a first end of the first secondary winding and a first end of the second secondary winding connected for receiving a first leg of the differential signal;
a second end of the first secondary winding and a second end of the second secondary winding connected for receiving a second leg of the differential signal;
a first end of the first primary winding and a first end of the second primary winding connected for outputting a single-ended signal;
a second end of the first primary winding and a second end of the second primary winding grounded; and
a first center tap of the first secondary winding and a second center tap of the second secondary winding connected to a power supply; and
an impedance having an input for receiving the single-ended signal from the double transformer and having an output for providing an off-chip single-ended signal to at least one of an antenna and a line.
13. The apparatus of claim 12, wherein:
the impedance effectuating impedance matching with the at least one of an antenna and a line; and
the impedance including a capacitor having a capacitive-reactance for substantially canceling an inductive-reactance associated with at least one of the antenna and the line at a predetermined operating frequency.
14. The apparatus of claim 12, wherein:
the PA, the double transformer, and the impedance implemented within an integrated circuit.
15. The apparatus of claim 12, wherein:
windings of each of the first transformer and the second transformer of the double transformer implemented on an integrated circuit using tracks generated by a CMOS (Complementary Metal Oxide Semiconductor) process of approximately 12 μm (micro-meter) thickness.
16. The apparatus of claim 12, wherein:
the apparatus being a communication device operative in accordance with at least one wireless communication standard or protocol.
17. A method for operating a communication device, the method comprising:
employing a double transformer for receiving a differential signal, wherein the double transformer including a first transformer, having a first primary winding and a first secondary winding, and a second transformer, having a second primary winding and a second secondary winding, including:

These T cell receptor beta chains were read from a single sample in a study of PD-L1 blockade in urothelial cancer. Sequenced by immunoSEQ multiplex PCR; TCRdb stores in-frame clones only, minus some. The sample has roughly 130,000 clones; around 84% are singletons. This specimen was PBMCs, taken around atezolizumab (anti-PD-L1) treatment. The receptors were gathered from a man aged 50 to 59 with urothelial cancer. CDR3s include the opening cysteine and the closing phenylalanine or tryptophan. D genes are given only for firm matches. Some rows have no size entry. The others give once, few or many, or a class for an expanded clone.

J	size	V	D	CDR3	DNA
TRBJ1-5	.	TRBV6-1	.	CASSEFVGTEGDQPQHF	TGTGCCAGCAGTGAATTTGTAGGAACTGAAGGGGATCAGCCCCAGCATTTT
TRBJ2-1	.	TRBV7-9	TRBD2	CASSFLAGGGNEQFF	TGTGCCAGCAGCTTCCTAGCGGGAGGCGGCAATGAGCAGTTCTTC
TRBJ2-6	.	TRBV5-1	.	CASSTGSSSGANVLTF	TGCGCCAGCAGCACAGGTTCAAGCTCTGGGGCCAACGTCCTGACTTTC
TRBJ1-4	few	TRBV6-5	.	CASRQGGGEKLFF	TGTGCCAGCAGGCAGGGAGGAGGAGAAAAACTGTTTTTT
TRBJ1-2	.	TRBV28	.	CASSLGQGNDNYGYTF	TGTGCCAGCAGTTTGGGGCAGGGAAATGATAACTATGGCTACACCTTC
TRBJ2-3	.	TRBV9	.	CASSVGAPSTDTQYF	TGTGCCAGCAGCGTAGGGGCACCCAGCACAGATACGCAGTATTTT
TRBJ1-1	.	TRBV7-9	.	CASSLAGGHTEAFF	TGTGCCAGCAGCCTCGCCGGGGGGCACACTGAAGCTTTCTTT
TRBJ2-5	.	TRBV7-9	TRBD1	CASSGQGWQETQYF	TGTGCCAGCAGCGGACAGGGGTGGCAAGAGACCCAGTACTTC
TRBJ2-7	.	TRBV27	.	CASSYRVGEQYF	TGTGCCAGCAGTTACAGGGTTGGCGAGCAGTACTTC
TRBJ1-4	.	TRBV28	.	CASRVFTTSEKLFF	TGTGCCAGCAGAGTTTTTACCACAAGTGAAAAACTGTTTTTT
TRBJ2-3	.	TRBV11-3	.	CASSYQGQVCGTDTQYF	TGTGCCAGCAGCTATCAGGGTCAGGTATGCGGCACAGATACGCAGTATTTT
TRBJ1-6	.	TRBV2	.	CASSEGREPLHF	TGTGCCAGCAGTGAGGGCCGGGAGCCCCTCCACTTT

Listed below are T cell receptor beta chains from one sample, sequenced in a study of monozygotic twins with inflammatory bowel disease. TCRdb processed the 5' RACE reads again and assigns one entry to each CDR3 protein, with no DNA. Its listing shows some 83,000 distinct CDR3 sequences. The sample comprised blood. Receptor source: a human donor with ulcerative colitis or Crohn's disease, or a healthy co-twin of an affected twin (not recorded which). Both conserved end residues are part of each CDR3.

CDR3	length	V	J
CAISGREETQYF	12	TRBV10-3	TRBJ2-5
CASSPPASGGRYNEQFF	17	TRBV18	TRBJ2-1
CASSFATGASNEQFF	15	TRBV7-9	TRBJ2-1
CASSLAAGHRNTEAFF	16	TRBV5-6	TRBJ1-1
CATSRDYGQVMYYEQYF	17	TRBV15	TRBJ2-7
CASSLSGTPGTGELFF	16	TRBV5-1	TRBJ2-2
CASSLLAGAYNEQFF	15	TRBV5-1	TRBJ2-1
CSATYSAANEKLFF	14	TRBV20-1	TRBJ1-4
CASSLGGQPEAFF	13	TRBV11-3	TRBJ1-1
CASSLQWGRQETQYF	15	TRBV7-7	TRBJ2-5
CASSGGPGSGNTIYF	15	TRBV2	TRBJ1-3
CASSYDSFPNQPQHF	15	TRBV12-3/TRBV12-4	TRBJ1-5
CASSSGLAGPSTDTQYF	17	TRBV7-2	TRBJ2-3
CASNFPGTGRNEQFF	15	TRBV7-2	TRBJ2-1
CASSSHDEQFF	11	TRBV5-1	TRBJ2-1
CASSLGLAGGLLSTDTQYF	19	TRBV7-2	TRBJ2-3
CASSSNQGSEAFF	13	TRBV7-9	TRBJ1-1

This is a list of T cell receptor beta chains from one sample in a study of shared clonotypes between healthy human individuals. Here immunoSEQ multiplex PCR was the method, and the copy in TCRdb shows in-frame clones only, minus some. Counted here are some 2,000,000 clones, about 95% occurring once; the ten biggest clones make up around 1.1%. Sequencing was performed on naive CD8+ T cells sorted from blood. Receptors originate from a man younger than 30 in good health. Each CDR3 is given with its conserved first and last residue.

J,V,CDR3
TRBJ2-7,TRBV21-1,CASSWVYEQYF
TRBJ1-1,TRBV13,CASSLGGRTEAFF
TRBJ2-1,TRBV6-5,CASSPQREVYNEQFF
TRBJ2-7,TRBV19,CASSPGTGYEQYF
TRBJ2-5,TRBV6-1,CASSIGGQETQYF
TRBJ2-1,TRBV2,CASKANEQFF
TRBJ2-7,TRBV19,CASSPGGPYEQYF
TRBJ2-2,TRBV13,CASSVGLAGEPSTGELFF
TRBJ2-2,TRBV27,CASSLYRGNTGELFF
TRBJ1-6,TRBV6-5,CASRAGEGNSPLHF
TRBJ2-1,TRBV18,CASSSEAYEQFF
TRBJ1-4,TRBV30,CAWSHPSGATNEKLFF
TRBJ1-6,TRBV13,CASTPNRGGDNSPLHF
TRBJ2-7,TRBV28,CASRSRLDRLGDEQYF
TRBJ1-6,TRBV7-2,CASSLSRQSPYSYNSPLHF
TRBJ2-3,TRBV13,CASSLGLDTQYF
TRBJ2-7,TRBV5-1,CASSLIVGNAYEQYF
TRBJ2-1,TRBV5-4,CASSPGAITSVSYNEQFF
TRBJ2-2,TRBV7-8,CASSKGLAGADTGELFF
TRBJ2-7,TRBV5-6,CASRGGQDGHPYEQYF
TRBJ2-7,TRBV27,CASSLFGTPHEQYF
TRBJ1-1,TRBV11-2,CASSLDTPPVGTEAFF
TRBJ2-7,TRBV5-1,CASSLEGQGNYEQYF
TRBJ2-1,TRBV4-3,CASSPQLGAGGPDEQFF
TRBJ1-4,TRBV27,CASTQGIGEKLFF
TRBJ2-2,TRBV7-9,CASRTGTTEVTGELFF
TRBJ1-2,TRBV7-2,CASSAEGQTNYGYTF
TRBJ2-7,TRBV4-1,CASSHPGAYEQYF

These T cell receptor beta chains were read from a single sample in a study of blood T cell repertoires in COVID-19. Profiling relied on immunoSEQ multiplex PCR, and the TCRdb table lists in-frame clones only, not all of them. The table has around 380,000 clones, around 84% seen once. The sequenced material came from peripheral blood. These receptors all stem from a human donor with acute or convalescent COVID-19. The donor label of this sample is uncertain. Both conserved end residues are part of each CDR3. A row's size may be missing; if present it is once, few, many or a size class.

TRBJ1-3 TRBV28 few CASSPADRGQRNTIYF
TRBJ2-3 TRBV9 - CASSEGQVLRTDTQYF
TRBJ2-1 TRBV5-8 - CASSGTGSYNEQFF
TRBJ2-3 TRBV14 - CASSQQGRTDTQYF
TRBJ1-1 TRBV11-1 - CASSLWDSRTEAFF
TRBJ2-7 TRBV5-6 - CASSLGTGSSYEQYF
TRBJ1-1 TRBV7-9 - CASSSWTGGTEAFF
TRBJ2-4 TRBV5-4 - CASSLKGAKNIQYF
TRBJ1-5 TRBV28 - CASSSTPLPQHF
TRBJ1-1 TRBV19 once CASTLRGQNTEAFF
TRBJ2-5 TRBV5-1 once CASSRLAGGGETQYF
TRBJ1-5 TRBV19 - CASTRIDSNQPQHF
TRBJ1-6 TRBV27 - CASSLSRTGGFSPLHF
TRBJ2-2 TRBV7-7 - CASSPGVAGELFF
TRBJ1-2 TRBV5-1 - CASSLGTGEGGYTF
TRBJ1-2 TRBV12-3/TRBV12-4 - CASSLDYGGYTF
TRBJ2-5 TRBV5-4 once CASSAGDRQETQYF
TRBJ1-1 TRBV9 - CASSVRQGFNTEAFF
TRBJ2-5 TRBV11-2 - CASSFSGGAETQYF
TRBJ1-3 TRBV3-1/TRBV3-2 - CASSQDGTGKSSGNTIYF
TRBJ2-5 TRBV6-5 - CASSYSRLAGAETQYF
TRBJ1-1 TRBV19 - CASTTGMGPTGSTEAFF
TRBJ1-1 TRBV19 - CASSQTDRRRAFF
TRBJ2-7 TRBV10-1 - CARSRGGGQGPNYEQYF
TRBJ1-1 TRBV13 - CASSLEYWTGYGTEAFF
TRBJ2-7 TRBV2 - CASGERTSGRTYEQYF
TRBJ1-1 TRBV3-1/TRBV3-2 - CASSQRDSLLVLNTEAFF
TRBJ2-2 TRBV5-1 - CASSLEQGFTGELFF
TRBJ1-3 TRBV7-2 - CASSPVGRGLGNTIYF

at a first end of the first secondary winding connected to a first end of the second secondary winding, receiving a first leg of the differential signal;
at a second end of the first secondary winding connected to a second end of the second secondary winding, receiving a second leg of the differential signal;
from a first end of the first primary winding connected to a first end of the second primary winding, outputting a single-ended signal as a second end of the first primary winding and a second end of the second primary winding grounded.
18. The method of claim 17, further comprising:
receiving the differential signal from a power amplifier (PA) core;
employing an impedance having an input for receiving the single-ended signal from the double transformer and having an output for providing an off-chip single-ended signal to at least one of an antenna and a line; and wherein:
the impedance effectuating impedance matching with the at least one of an antenna and a line;
the PA, the double transformer, and the impedance implemented within an integrated circuit of the communication device.
19. The method of claim 17, wherein:
windings of each of the first transformer and the second transformer of the double transformer implemented on an integrated circuit using tracks generated by a CMOS (Complementary Metal Oxide Semiconductor) process of approximately 12 μm (micro-meter) thickness.
20. The method of claim 17, wherein:
the communication device operative in accordance with at least one wireless communication standard or protocol.
Description
CROSS REFERENCE TO RELATED PATENTS/PATENT APPLICATIONS CONTINUATION PRIORITY CLAIM, 35 U.S.C. §120

The present U.S. Utility Patent Application claims priority pursuant to 35 U.S.C. §120, as a continuation, to the following U.S. Utility Patent Application which is hereby incorporated herein by reference in its entirety and made part of the present U.S. Utility Patent Application for all purposes:

1. U.S. Utility patent application Ser. No. 10/819,388, entitled “Double transformer balun for maximum power amplifier power,”, filed Apr. 7, 2004, pending, and scheduled to be issued as U.S. Pat. No. 7,904,108 on Mar. 8, 2011 (as indicated in an ISSUE NOTIFICATION mailed on Feb. 16, 2011), which claims priority pursuant to 35 U.S.C. §119(e) to the following U.S. Provisional Patent Application which is hereby incorporated herein by reference in its entirety and made part of the present U.S. Utility patent application for all purposes:

    • a. U.S. Provisional Patent Application Ser. No. 60/554,573, entitled “Double transformer balun for maximum power amplifier power,”, filed Mar. 19, 2004, now expired.
BACKGROUND OF THE INVENTION

1. Technical Field of the Invention

The invention relates generally to communication devices; and, more particularly, it relates to connectivity of the various components and circuits within such communication devices.

2. Description of Related Art